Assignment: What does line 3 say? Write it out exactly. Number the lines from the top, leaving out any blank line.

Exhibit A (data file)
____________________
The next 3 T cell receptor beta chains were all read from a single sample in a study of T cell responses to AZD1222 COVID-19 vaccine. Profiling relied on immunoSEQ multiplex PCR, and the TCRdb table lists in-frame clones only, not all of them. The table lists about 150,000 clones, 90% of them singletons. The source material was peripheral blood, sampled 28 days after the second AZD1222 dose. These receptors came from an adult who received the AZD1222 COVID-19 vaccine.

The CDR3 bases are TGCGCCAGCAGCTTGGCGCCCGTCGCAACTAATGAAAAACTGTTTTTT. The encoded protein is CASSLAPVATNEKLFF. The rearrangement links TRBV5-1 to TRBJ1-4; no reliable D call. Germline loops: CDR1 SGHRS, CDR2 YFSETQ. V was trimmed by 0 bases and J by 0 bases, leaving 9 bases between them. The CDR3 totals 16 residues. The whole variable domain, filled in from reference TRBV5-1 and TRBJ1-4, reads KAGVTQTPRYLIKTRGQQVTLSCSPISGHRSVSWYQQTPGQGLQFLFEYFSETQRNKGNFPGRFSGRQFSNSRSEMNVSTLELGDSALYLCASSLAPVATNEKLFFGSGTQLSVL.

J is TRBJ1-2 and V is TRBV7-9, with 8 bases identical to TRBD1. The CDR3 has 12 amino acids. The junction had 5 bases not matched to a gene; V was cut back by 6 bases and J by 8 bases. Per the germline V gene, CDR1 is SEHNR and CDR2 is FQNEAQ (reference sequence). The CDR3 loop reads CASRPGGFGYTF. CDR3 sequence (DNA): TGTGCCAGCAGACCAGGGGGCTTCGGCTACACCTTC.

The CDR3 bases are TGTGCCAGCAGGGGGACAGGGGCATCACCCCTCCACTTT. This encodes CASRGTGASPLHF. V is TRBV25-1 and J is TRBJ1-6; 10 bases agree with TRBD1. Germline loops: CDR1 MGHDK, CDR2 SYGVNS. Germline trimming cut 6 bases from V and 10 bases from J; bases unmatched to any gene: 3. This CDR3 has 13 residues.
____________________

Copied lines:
J is TRBJ1-2 and V is TRBV7-9, with 8 bases identical to TRBD1. The CDR3 has 12 amino acids. The junction had 5 bases not matched to a gene; V was cut back by 6 bases and J by 8 bases. Per the germline V gene, CDR1 is SEHNR and CDR2 is FQNEAQ (reference sequence). The CDR3 loop reads CASRPGGFGYTF. CDR3 sequence (DNA): TGTGCCAGCAGACCAGGGGGCTTCGGCTACACCTTC.